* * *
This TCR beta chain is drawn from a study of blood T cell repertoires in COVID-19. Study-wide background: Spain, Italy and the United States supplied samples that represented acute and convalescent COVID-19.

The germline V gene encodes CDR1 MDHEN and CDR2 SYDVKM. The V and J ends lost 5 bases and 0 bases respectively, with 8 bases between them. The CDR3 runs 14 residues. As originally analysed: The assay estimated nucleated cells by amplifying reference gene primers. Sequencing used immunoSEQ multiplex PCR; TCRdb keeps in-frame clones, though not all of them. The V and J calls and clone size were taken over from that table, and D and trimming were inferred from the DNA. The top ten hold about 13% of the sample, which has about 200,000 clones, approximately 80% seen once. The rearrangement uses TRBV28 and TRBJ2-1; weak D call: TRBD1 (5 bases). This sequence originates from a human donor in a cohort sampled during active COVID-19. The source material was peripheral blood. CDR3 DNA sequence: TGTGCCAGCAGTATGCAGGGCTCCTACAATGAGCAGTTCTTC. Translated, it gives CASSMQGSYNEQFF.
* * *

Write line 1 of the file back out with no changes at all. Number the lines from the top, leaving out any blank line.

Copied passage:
This TCR beta chain is drawn from a study of blood T cell repertoires in COVID-19. Study-wide background: Spain, Italy and the United States supplied samples that represented acute and convalescent COVID-19.